The Band Contest

by Andy Wood on April 11, 2008

in Life Currency, Turning Points, Words

A Turning Point Story

BandsThis is for all you jocks, coach dads, and soccer moms out there who never were in the band or had a kid in one.  Other than my year of football futility, the primary point of my non-academic energy was spent in the band.  And during football season, I got to wear the fuzzy hat.  Yep, I was the drum major – the band’s field director during my junior and senior year. 

The high point of marching season was traveling to either the Florida or Mississippi coast to participate in a regional band contest.  Can you imagine the energy, the excitement that fills a stadium when more than 30 bands gather and perform, with no football team in sight for miles?  Unlike football games, where half the crowd heads for the concession stands, at a contest people in the stands cheer loudly for every slick move, every powerful burst through the line.  And did I mention that there isn’t a football team in sight?

It was cool.

When you go to a contest, you’ve practiced for weeks to perfect a show.  Everybody gets a rating, from one to four.  One is superior, and you get a trophy.  Four means don’t come back next year.  Two or three means nice try – maybe you can do better next time.  And not only does the band get a rating, so does the drum major, the color guard, the auxiliaries, and the drum corps.

My junior year, we went to Fort Walton Beach, Florida, to a contest hosted by the Choctawhatchee High School Big Green Indians.  There may be schools richer in tradition, but we were in awe with what we saw.  They weren’t just a band – they were Stylemarchers.  Huge.  Loud.  Each wore his own hand-made headdress.  And could they ever march.  Spread out, they covered an entire football field.  Had their own fight song, too.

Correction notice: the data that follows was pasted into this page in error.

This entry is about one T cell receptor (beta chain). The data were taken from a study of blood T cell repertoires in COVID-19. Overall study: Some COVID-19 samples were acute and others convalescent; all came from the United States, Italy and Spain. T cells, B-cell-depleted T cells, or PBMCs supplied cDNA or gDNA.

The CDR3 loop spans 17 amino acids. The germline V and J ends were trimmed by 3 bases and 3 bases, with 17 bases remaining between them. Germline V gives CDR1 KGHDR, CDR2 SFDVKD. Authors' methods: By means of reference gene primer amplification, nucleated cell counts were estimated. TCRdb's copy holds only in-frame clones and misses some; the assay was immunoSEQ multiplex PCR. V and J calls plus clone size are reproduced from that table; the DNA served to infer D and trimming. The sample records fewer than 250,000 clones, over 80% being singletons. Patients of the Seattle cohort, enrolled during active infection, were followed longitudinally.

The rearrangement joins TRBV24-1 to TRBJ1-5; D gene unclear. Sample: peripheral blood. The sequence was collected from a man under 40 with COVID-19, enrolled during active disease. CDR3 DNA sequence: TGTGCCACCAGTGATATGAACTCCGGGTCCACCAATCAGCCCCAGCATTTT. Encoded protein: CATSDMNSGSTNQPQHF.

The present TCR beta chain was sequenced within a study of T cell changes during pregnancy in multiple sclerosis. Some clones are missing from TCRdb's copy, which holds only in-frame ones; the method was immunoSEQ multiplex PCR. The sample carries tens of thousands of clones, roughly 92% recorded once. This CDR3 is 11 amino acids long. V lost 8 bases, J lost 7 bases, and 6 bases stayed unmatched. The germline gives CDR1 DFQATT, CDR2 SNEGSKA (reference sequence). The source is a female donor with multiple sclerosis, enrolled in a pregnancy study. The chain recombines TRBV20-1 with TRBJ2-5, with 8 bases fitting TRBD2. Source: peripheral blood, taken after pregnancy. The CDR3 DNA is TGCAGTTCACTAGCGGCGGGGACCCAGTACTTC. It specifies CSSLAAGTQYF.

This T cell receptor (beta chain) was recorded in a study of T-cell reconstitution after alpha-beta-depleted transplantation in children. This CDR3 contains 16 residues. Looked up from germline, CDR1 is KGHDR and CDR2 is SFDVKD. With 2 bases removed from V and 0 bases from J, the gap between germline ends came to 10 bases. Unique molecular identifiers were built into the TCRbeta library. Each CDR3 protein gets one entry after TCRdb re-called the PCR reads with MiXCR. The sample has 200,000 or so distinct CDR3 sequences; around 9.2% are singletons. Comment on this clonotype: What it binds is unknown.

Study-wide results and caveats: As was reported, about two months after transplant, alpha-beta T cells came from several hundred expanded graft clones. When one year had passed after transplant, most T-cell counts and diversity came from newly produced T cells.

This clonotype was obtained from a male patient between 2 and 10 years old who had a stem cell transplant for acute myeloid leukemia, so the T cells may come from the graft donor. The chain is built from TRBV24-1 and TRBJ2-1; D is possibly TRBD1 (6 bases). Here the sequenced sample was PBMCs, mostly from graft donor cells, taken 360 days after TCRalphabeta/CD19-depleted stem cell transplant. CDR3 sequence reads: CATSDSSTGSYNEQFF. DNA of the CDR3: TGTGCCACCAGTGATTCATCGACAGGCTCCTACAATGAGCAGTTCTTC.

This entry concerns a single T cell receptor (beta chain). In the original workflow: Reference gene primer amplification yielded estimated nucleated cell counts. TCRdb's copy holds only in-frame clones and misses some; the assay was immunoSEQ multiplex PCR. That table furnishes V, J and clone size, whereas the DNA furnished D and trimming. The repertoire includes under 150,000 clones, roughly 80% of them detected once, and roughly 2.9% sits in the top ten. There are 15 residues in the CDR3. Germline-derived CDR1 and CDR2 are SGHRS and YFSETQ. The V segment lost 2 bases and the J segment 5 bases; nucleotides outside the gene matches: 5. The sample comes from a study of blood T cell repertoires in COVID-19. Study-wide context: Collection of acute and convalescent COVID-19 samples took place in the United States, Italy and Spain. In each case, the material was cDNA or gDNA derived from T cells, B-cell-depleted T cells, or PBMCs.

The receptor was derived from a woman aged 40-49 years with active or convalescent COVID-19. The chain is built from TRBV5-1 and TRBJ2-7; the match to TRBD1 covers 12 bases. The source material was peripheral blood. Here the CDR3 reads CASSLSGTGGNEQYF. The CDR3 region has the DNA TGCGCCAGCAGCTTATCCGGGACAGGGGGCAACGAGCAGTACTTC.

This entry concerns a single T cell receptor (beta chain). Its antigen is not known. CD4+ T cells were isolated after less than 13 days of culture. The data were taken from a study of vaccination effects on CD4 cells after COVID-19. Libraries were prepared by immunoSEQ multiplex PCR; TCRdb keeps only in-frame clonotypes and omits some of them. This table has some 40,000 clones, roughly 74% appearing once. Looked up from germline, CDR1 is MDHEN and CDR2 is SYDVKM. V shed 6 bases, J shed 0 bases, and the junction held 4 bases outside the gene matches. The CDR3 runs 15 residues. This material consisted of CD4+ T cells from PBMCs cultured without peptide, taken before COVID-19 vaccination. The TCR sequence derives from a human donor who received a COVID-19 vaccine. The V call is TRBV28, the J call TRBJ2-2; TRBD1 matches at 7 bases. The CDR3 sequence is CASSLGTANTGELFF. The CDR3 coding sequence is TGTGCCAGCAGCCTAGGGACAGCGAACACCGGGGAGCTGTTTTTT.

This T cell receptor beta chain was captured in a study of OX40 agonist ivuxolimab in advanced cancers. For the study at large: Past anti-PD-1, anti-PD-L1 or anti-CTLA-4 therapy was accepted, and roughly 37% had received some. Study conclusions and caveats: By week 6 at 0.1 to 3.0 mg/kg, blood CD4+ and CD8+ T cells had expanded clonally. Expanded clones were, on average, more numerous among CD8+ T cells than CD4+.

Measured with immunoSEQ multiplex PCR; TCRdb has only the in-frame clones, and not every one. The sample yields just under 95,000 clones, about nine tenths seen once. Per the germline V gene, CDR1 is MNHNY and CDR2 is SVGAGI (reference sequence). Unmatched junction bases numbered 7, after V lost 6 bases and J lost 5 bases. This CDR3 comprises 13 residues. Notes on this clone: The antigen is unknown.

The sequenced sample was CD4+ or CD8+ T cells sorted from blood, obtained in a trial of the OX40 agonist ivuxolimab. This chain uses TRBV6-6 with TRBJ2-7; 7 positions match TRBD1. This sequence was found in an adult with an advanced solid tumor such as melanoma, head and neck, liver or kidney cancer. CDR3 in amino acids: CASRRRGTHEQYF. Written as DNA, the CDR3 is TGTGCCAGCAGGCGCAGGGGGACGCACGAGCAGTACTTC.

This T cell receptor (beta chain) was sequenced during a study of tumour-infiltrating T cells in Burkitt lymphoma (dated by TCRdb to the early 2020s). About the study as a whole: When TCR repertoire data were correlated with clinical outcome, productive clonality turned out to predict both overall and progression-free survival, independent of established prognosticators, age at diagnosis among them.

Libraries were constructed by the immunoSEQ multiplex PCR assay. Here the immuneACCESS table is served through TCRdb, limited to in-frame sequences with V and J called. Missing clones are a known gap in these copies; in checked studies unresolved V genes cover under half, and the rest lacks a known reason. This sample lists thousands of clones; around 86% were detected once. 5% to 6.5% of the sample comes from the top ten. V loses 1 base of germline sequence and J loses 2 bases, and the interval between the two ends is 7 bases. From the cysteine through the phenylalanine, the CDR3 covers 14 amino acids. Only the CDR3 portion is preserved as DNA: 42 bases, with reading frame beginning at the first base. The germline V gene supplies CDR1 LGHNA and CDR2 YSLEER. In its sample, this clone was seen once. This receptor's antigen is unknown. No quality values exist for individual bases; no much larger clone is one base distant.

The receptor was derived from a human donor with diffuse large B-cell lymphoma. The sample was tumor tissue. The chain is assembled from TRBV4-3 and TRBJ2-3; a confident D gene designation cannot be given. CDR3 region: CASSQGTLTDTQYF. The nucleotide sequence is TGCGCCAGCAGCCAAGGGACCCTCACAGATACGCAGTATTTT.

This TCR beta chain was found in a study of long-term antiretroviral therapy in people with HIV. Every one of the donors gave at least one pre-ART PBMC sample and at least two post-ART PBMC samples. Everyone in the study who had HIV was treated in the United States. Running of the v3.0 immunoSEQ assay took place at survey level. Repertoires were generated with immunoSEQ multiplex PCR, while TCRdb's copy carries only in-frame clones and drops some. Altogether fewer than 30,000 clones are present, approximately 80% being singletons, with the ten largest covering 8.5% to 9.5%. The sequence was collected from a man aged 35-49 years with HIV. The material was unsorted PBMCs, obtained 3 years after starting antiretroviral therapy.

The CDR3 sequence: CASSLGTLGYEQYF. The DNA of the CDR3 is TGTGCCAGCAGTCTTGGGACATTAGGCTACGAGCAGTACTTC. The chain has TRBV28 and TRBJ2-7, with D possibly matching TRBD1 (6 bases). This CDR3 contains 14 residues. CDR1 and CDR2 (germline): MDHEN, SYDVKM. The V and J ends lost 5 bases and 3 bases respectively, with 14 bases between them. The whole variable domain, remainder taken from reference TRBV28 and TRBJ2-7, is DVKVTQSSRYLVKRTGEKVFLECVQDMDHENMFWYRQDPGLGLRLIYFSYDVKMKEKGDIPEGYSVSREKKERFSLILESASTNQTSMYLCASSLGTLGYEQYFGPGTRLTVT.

Holey moley! It’s a Big Green Indian!

Tell me, brother, have you seen him run?

Holey moley! it’s a Big Green Indian.

You can’t stop him with a rope, knife, or gun.

No, you can’t stop him with a rope, knife, or gun.

Style MarchersWe were from a big school, but it was a little intimidating to be the Davidson Warriors, playing in their house.  But play we did.  With all we had.

The climax of the evening came when all the bands had played.  The Stylemarchers then came and put on a show-for-fun while the judges tabulated their results.  Then representatives from each band came out and stood on the hash marks while the stadium announcer read each band’s ratings.  If you got a one, you got a trophy.  Anything else, you went home empty-handed.

Here it came:  “W.P. Davidson High School, Mobile Alabama.  Drum Major, Two.”

The band got a one.  They rocked the stadium behind us.  We all went up together to get the band’s trophy.

I got a two.

Everybody else was nice, and said all the right things.  “Andy, you should have gotten a one.”  Easy for them to say.  They got a one.  I got a two.  I was disappointed.

We headed back to the buses.  Five of them, I think, it took to get us all there.   My sister and I shared a hanging bag, so I suggested she go ahead and change, and I told her I would wait.

So I waited.  And waited.  And waited and waited and waited.  It was hot, and humid, and my uniform, which was already really heavy, probably weighed another 25 pounds.  Everybody else had come back to the buses, but I didn’t see her anywhere.

Finally, on a whim, I checked her bus, and there she was –  seated, clothed, and in her right mind.  And there I stood, in my hot, heavy, sweaty, stinking, two-rated uniform. 

“Where’s the hanging bag?” I asked, perturbed.

“It’s under the bus.” she replied, as if I should know that.

Only eternity can recall what came out of my mouth next.  There before God and a fifth of the band, I let fly a tirade.  I hollered.  I cussed.  I screamed.  I made jaws drop.  I made her feel really bad.

I happened to be dating a very godly girl at the time, who was standing there watching all this happen.  I can still point to the place on my arm where Mary touched it and said, very gently, but very firmly:  “If you’re a Christian, show it now.”